Pakistan power cut: Major cities without electricity after grid breakdown

  23 January 2023    Read: 338
Pakistan power cut: Major cities without electricity after grid breakdown

Pakistan suffered a huge power cut early on Monday following a breakdown in its national electricity grid, the energy ministry said.

Power was out in all the country's major cities, including the biggest city Karachi, the capital Islamabad as well as Lahore and Peshawar.

Power minister Khurrum Dastagir said the grid failure followed a "frequency variation" in southern Pakistan.

He insisted this was "not a major crisis" and power would be back soon.

In a statement. the energy ministry said that at about 07:30 local time (02:30 GMT) the grid "experienced a loss of frequency, that caused a major breakdown", adding that "swift work" was taking place to revive the system.

Some grids in the country had already been restored and power would be fully restored in 12 hours, Mr Dastagir told Geo TV.

"In winter, the demand for electricity reduces nationwide, hence, as an economic measure, we temporarily close down our power generation systems at night," he said.

When they were turned on in the morning, "frequency variation and voltage fluctuation" were observed in southern Pakistan "somewhere between Dadu and Jamshoro" and subsequently "power generating units shut down one by one", he told the TV channel.

It means that across the country, traffic lights are down, fans have stopped and lights are off.

Many in Pakistan are used to dealing with fluctuating power supplies and load shedding - where electricity to some areas is temporarily reduced in order to prevent the failure of the entire system - is common.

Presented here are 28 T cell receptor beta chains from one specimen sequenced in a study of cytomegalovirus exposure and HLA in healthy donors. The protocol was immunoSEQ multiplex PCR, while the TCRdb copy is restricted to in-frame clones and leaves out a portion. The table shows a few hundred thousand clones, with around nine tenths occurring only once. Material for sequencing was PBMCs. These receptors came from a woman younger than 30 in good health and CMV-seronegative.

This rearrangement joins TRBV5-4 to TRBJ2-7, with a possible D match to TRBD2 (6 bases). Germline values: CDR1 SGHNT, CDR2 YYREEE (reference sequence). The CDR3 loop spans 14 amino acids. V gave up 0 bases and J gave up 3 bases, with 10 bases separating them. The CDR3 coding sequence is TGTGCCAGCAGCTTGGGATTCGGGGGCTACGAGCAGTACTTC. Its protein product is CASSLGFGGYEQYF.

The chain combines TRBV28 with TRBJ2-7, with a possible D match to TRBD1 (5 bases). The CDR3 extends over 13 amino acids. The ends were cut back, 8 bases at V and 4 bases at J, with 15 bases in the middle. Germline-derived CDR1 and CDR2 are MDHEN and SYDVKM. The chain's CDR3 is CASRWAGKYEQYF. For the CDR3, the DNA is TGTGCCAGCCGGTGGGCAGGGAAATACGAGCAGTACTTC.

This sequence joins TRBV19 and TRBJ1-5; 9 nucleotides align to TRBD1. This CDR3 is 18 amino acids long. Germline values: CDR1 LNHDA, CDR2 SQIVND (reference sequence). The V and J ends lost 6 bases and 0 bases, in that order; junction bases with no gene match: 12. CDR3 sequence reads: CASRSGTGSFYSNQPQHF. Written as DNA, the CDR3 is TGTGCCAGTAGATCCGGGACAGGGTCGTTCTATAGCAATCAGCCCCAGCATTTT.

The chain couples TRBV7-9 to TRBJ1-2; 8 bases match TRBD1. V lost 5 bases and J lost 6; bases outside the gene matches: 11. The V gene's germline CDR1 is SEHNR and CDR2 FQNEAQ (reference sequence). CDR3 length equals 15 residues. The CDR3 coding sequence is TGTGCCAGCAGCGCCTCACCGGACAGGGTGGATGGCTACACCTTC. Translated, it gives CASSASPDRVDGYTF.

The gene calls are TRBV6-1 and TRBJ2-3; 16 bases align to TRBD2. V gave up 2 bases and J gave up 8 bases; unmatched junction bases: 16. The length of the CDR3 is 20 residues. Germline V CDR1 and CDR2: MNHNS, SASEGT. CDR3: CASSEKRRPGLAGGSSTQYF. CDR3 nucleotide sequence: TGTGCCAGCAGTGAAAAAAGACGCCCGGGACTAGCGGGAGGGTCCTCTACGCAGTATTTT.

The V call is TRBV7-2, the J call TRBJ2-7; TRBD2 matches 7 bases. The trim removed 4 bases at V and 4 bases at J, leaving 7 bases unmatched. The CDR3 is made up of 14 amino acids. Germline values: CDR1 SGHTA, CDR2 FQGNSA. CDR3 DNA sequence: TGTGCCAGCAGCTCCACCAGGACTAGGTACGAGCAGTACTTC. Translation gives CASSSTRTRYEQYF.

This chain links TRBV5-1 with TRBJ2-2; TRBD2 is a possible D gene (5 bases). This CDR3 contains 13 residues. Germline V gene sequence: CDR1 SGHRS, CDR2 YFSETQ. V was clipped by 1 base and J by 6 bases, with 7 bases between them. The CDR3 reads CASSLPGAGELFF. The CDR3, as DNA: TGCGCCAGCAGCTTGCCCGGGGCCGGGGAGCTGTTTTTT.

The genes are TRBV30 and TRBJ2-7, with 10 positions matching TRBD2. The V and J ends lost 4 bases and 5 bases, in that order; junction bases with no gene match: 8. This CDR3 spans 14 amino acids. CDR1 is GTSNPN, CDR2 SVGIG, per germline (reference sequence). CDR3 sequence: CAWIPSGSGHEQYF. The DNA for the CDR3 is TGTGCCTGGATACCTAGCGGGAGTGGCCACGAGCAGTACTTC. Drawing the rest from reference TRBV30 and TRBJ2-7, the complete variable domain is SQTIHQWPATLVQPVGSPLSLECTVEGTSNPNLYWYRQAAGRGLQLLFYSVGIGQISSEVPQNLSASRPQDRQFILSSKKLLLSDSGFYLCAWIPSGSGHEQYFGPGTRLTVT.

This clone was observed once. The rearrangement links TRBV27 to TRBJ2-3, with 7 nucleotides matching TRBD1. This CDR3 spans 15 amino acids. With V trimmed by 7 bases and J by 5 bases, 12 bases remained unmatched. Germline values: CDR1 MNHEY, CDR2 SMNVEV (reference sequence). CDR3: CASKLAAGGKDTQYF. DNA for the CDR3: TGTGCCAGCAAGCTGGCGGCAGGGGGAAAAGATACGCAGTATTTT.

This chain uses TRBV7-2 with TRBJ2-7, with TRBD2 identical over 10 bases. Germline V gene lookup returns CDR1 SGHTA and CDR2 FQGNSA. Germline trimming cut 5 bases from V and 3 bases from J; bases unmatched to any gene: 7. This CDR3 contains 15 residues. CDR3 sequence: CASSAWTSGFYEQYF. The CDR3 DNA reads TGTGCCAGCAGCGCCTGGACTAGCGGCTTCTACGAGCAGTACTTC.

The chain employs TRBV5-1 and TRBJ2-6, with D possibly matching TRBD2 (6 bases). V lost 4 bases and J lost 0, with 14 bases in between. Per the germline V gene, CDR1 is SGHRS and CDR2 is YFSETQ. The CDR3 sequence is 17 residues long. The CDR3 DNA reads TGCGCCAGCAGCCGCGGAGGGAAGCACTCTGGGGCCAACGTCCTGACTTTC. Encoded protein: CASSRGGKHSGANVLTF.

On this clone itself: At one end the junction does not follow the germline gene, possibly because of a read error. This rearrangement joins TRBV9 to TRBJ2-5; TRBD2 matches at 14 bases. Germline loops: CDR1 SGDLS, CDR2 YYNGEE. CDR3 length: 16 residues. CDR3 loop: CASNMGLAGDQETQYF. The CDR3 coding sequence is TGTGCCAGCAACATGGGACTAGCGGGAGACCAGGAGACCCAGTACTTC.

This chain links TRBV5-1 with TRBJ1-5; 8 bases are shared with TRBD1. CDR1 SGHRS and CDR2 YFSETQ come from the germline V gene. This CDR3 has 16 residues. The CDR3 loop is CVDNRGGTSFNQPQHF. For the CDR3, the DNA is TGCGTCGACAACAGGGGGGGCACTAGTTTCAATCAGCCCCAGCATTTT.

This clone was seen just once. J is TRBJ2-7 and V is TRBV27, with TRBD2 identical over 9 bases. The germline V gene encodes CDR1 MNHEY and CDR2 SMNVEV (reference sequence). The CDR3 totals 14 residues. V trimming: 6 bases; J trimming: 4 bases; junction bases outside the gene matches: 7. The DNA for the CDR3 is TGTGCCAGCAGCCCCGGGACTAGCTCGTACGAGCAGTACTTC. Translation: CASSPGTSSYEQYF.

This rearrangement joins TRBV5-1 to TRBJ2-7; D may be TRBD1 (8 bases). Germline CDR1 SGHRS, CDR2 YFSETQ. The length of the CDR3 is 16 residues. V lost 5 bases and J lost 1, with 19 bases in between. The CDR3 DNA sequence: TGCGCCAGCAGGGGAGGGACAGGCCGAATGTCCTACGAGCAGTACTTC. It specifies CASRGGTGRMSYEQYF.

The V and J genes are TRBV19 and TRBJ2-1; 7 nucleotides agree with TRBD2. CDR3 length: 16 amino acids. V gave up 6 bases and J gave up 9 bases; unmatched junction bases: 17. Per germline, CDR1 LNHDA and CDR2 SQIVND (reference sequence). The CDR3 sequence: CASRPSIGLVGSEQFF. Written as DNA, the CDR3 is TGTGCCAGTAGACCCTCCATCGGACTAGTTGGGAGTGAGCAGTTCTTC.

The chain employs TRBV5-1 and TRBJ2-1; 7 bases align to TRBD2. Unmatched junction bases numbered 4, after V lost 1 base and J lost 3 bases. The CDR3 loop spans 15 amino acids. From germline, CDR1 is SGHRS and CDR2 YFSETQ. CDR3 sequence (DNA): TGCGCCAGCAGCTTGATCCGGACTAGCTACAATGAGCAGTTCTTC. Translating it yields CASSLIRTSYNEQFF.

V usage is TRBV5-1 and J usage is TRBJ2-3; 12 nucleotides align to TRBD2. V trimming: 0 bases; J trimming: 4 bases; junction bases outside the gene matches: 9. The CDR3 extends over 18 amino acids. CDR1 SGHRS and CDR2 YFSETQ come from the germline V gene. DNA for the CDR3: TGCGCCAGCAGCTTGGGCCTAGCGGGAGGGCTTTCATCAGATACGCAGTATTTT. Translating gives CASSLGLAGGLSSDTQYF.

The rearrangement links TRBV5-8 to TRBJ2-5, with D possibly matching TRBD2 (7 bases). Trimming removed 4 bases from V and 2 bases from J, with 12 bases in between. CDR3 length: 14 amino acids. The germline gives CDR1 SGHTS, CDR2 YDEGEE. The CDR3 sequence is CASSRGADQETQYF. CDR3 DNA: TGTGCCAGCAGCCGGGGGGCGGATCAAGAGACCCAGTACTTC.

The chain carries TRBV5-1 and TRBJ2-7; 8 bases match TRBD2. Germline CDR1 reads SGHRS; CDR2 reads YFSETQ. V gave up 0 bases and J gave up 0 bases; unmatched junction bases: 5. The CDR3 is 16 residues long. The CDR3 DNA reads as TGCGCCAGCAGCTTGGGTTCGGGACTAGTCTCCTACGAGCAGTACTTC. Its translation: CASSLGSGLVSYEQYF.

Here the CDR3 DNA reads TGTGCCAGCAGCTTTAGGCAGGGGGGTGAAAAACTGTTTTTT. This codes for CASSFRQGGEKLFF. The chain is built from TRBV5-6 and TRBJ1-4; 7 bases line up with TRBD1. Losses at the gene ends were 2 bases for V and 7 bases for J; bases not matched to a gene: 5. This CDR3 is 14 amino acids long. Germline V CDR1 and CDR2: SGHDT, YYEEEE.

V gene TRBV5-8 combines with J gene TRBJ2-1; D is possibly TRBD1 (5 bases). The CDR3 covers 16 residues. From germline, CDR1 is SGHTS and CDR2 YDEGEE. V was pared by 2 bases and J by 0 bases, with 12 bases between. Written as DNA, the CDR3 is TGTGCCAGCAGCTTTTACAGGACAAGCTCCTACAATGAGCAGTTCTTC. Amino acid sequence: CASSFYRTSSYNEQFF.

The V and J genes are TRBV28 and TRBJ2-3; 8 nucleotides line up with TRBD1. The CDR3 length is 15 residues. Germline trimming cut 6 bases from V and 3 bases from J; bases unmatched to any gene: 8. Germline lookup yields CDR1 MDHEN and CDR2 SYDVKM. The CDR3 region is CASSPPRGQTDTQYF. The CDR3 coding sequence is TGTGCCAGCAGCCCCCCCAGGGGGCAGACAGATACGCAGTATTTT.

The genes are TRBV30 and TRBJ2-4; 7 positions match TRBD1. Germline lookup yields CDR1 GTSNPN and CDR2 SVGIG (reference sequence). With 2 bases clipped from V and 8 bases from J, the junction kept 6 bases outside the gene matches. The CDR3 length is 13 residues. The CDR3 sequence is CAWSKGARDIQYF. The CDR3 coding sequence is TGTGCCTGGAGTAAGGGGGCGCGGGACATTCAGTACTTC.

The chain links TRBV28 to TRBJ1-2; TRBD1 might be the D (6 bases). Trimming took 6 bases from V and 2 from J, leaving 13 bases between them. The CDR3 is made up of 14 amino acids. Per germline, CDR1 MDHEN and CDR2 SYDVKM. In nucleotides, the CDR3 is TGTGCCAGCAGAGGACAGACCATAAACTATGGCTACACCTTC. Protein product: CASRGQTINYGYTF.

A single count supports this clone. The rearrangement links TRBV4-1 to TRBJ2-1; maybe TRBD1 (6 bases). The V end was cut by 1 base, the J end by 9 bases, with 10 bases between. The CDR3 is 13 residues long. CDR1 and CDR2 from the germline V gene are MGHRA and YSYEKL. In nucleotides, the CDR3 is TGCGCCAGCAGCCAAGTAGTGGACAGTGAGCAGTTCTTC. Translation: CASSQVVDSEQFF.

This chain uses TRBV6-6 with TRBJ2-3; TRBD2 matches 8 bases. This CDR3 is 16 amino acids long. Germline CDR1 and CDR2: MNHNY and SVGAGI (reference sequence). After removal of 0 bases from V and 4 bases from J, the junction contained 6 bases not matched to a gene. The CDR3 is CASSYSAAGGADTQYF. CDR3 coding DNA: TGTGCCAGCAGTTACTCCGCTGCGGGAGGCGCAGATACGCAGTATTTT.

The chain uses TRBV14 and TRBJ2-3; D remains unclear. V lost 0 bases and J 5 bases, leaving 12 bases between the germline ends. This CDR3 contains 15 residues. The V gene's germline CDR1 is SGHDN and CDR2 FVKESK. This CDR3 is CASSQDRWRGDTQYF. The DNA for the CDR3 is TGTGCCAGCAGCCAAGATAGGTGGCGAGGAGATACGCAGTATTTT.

Businesses, industries and homes often have their own generators which kick in when the electricity is cut.

Officials at Lady Reading Hospital in Peshawar, capital of Khyber Pakhtunkhwa province, told the BBC that hardly any department had been affected by the power cut because generators have been used to provide electricity to every department, including the emergency wards and intensive care units.

However, while hospitals and larger industries may have bigger generators, other smaller organisations or private homes will not necessarily have enough power to last for many days.

Earlier this month the government ordered shopping centres and markets to close early every day to save money on power.

Fuel crisis forces Pakistan malls to close early
Pakistan's reserves of foreign currency have been falling and the country generates most of its power using imported fossil fuels.

Global energy prices jumped last year, putting further pressure on the country's already dwindling finances.


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